lists  /  announce  owl-users  owl-dev  john-users  john-dev  passwdqc-users  yescrypt  popa3d-users  /  oss-security  kernel-hardening  musl  sabotage  tlsify  passwords  /  crypt-dev  xvendor  /  Bugtraq  Full-Disclosure  linux-kernel  linux-netdev  linux-ext4  linux-hardening  linux-cve-announce  PHC 
Open Source and information security mailing list archives
Hash Suite: Windows password security audit tool. GUI, reports in PDF.
[<prev] [next>] [day] [month] [year] [list]
Date: Wed, 20 Jul 2016 23:38:14 +0300
From: Elar Lang <>
Subject: [FD] Reflected XSS in LinkedIn

Title: Reflected XSS in LinkedIn
Credit: Elar Lang /
Vulnerability: Reflected XSS
Vendor: LinkedIn (

# Background

LinkedIn had reflected XSS vulnerability. It was at the end of 2013. I
made fulldisclosure now (middle of 2016) to point out and bring
attention to one frequent finding in pen-test cases: Request URI from
a client (browser) is expected to be always in correct URL encoding on
server side and it is not handled as potentially malicious user input.

# Preconditions

No pre-condition on authentication or on authorization to access this

Browser: works only in Internet Explorer
Problem was in presenting Request Uri in HTML document. Most of
browsers automatically URL encode request URLs to correct URL encoding
and it's not possible for attacker to send HTML code to server. But
Internet Explorer URL encodes just space with %20 and nothing more.

More about this in blog post: "Request URI, Query String and URL encoding"

So, limitations and restrictions in this case:
* Attacker can not use "space" in payload, because it's URL encoded to
%20. Basically, it is quite hard to write HTML - can not use HTML tags
with parameters
* Built in XSS filter in Internet Explorer. It may be possible to
bypass XSS filter, but I just don't know how;
* Some XSS filters in LinkedIn side (I don't remember details anymore)

# Proof-of-Concept

Usual context in HTML for vulnerable input was URL in JavaScript syntax.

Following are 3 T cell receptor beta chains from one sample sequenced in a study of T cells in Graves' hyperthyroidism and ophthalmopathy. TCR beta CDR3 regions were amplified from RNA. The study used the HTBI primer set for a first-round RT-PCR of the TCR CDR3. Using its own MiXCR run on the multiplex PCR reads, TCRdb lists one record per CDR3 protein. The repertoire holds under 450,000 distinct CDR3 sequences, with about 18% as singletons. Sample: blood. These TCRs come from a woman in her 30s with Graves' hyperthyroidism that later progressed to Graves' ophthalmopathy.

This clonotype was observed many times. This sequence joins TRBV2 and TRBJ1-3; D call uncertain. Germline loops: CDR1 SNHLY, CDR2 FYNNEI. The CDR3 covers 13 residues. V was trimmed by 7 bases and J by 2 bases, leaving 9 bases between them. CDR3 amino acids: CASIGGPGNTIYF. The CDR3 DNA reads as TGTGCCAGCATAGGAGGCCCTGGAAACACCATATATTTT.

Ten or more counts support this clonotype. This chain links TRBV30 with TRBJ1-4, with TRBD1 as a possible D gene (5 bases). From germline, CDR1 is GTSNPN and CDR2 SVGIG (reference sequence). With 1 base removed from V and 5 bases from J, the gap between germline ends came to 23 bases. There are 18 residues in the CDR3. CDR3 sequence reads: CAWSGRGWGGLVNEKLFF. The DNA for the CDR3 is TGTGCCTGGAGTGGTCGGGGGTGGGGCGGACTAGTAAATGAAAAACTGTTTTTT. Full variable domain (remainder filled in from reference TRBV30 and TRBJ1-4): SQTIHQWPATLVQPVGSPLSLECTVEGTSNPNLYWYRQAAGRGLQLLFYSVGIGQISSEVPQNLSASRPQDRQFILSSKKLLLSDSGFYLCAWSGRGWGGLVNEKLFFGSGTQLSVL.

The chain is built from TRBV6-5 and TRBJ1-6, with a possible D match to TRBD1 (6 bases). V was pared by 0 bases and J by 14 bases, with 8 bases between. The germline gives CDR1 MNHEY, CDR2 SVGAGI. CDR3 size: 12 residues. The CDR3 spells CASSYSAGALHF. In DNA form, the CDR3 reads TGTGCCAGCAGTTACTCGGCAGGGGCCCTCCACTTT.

Test request:"></script><script>alert(1)</script>

Output: string "<script>alert(1)</script>" was presented 21 times in
output HTML document (image available in blog).

This payload works well in theory and it's easy to show the problem
using proxy. In practice, it will be blocked by Internet Explorer XSS
filter or URL encoded by other browsers.

# Demo payload for Internet Explorer

Structure for payload:

"> - to end potential tag parameter and tag (not required, just for
better output)
</script> - usually user input ends up in script context. Finished
script to start new element
<myelem> - just random tag name not to fight with WAF and XSS filters
<style>myelem{CSS}</style> - it wasn't possible to use whitespace,
which means it wasn't possible to create style parameter for <myelem>
tag. But it was possible to create style tag and give styles to this
<br" - again just for better output

PoC URL (404 - this page does not exist anymore on that address):"></script><myelem>XSS-is-here</myelem><style>myelem{color:red;font-size:40px;background-color:red;padding:30px;width:250px;display:block;color:white;};</style><br"

(Output image available in blog)

# Vulnerability Disclosure Timeline

2013-11-28 | me > LinkedIn | sent information about vulnerability
2013-11-28 | LinkedIn > me | confirmed vulnerability
2014-01-02 | LinkedIn > me | we fixed it, feel free to verify
2014-01-02 | me > LinkedIn | seems ok
2016-07-18 | me | Full Disclosure in blog

# Fixes

Vulnerability is fixed since 2014-01-02

# Blog

More detailed explanation with images available in blog:

Elar Lang
Blog @
Pentester, lecturer @

Sent through the Full Disclosure mailing list
Web Archives & RSS:

Powered by blists - more mailing lists